Scientists travel all across the globe to experience and capture a total solar eclipse. But tomorrow, the total solar eclipse is coming to them. The NSF Cerro Tololo Inter-American Observatory is nestled 7,200+ feet in the Andes in Chile. And tomorrow, it will enjoy 2 minutes and 6 seconds of totality as the Moon sweeps between the Earth and Sun.

Here’s an image of where totality can be seen from (the darkest red shade).

A look at the path of totality via Time and Date’s website.

Every total solar eclipse gives scientists another chance to study the Sun’s inner corona, and they aren’t going to let this extraordinary opportunity pass them by. Five teams were chosen to perform experiments inside this two-minute window.

One group, led by Jay Pasaschoff (Williams College) will continue an experiment that stretches back more than 20 years. Pasachoff’s team will be gathering measurements of the corona’s shape, temperature, and color.

“The Sun varies from day to day, and also over the 11-year solar cycle. Each glimpse we get of the Sun during a total solar eclipse—only a couple of minutes every 18 months or so—gives us a different set of features to look at,” says Pasachoff.

The team hopes NSF’s observatory elevation helps give them an even clearer view then they are used to.

While four teams will use the observatory’s instruments to view the Sun, the fifth team will focus on what’s happening around them.  M. Serra-Ricart’s team (from the Institute of Astrophysics of the Canary Islands) will monitor changes in the Earth’s atmosphere from temperature to changes in the ionosphere.

“Although the ionospheric effects of solar eclipses have been studied for over 50 years many unanswered questions remain. We know roughly how this happens, but not precisely. The eclipse will give researchers a chance to examine the charging and uncharging process in almost real time,” says M. Serra-Ricart.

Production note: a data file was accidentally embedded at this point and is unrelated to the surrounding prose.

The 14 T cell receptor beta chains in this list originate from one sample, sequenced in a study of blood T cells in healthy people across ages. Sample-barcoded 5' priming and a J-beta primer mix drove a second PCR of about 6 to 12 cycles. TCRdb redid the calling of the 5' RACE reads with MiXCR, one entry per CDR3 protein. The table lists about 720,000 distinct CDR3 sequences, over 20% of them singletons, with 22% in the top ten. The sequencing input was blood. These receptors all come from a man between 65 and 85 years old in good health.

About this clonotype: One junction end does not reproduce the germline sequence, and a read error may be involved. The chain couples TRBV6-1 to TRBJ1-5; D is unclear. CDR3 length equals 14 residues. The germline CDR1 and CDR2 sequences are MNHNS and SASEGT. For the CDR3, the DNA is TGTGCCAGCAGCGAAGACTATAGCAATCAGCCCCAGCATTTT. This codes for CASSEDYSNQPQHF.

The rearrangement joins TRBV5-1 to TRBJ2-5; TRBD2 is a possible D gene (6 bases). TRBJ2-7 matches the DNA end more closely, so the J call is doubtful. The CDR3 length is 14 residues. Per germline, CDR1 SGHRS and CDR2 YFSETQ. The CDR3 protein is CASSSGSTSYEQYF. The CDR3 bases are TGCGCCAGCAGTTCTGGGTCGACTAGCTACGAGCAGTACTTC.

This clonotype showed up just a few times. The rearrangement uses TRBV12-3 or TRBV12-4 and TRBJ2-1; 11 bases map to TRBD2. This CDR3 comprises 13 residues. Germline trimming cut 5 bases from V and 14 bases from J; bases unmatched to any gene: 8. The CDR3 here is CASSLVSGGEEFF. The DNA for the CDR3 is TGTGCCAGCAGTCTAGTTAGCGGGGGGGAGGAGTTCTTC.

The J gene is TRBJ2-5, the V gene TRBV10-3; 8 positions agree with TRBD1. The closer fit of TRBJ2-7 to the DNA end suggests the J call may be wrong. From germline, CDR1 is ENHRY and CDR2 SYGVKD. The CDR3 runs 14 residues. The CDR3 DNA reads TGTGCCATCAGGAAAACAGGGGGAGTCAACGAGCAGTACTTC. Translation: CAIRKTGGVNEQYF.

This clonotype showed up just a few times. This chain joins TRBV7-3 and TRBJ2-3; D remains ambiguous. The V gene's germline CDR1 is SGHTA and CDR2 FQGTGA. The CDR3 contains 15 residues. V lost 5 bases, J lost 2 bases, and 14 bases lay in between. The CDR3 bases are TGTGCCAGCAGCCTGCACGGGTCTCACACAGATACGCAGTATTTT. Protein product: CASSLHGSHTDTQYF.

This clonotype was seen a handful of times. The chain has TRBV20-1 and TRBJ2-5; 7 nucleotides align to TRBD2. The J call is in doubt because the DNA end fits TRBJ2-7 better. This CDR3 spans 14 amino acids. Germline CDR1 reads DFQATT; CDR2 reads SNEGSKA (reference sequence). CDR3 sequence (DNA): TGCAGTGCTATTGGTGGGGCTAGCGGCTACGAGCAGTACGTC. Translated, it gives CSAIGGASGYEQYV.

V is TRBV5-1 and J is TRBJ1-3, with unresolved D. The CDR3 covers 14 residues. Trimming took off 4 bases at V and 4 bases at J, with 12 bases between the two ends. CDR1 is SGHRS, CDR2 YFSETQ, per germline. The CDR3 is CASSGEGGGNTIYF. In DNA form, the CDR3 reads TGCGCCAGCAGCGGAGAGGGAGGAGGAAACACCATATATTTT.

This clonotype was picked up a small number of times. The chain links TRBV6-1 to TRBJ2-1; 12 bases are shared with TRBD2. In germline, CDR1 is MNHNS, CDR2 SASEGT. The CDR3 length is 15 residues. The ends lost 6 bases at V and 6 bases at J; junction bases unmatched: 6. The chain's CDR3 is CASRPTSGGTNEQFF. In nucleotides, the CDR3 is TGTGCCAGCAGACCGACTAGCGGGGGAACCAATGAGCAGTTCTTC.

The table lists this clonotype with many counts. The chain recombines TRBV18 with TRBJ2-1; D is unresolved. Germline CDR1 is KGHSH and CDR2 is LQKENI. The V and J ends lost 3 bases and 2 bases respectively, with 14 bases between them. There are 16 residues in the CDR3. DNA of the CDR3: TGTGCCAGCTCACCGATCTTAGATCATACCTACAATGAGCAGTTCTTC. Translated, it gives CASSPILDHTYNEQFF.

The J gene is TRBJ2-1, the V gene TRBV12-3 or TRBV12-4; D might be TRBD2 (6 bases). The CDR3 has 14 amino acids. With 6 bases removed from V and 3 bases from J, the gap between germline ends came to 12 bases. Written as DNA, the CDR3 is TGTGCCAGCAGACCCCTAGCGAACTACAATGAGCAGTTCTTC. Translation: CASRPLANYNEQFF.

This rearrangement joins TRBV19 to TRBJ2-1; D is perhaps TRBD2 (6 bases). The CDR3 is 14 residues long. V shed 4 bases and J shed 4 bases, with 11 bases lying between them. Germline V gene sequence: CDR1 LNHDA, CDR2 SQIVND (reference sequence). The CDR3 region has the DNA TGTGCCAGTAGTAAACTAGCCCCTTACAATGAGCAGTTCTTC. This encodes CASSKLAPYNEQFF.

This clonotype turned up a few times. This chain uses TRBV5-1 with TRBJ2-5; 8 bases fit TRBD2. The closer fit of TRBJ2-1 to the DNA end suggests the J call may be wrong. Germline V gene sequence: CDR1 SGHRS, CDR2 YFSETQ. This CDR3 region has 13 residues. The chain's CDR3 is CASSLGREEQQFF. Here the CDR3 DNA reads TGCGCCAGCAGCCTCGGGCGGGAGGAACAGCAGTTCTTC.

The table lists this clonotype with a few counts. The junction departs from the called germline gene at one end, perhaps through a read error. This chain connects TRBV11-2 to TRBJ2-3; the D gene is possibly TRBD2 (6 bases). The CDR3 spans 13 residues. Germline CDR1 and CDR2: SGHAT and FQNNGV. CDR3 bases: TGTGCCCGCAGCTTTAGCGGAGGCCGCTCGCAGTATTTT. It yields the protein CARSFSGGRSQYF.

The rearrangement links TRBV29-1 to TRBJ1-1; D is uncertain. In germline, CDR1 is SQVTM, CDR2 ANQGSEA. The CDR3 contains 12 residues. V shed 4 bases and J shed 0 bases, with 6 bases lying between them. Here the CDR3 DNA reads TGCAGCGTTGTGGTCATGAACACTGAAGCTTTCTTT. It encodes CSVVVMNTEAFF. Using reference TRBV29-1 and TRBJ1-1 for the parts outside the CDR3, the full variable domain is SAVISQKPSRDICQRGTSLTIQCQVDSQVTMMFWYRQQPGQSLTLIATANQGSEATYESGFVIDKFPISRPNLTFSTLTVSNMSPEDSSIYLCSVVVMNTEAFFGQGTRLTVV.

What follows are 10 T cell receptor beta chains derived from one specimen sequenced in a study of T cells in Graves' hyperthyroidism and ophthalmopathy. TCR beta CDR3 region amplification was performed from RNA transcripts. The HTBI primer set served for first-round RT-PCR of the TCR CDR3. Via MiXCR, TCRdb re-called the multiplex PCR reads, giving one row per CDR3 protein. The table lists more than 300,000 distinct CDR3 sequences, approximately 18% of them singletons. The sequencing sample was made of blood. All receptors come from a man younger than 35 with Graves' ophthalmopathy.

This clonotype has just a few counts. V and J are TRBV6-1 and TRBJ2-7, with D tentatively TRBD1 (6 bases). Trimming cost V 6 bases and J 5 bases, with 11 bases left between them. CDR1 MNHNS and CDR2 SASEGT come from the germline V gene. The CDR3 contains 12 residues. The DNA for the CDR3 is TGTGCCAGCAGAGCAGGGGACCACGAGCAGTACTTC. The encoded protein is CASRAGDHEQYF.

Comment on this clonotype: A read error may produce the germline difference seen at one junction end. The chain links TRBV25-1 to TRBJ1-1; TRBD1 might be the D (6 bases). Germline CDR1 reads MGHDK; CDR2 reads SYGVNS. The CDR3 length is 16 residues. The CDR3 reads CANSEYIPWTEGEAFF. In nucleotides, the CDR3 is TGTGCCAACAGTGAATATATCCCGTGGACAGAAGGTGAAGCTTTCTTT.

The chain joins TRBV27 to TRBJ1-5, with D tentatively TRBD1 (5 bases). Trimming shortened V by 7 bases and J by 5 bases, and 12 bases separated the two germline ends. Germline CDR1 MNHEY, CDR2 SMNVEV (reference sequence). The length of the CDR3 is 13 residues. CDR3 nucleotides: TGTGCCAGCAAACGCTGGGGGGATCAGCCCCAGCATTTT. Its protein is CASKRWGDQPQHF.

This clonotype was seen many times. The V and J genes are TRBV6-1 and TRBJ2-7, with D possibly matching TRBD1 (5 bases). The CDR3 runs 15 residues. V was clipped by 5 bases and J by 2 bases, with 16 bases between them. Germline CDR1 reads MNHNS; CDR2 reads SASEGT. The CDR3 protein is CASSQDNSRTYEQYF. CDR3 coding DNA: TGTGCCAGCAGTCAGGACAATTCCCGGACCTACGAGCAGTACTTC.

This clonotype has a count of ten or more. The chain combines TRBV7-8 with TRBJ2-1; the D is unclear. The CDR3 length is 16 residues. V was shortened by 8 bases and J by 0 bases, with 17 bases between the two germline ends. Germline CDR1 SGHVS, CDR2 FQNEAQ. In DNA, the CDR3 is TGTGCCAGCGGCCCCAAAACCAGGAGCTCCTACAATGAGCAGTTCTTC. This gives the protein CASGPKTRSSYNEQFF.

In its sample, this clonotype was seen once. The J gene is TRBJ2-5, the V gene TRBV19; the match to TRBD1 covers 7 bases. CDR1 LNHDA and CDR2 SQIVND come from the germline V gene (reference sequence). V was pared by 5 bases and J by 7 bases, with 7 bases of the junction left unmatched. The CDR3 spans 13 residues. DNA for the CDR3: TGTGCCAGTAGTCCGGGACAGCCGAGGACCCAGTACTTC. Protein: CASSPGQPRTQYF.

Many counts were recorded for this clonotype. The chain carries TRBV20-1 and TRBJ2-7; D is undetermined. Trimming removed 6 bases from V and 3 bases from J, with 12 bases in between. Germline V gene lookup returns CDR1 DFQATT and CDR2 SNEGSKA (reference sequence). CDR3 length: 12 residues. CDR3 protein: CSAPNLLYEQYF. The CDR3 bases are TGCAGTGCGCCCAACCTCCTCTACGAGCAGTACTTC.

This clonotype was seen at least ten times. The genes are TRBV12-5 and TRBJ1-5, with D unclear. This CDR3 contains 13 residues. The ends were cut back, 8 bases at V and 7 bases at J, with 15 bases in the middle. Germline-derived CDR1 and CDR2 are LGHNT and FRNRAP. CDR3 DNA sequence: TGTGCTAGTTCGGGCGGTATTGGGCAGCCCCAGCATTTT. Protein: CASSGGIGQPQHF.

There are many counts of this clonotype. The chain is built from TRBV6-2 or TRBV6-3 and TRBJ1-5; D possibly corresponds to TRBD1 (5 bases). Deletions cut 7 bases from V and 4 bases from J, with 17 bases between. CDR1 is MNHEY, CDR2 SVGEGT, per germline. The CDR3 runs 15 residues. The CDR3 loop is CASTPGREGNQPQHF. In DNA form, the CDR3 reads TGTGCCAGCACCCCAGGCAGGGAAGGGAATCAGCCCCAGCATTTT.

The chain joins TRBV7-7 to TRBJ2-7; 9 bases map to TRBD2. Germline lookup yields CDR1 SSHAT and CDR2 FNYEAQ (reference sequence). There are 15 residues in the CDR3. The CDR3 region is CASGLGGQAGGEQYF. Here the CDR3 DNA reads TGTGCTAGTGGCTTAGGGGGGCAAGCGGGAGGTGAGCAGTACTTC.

For anyone living in, or near totality, here’s a handy website to see when the total solar eclipse starts for you. Make some time to see it, or travel to a spot in totality if you’re close enough. I made the drive to see the eclipse in 2017, and it was one of the most remarkable sights I’ve ever seen.

For everyone else, there will be plenty of live streams of tomorrow’s total solar eclipse. NASA is hosting a one-hour program with live commentary in English (and Spanish) starting at 4 pm EDT on July 2.

Slooh is also celebrating the recent relaunch of its website by hosting a livestream of tomorrow’s eclipse. Their observatory isn’t quite located in the path of totality, but they are teaming up with their partners to bring us views of the total solar eclipse.

As for us in the U.S.? The next total solar eclipse in the won’t be until April 8, 2024 when the Moon’s shadow passes over a thin sliver stretching from Texas to Maine.

When I’m not playing Rocket League (best game ever), you can find me writing about all things games, space and more. You can reach me at alex@newsledge.com

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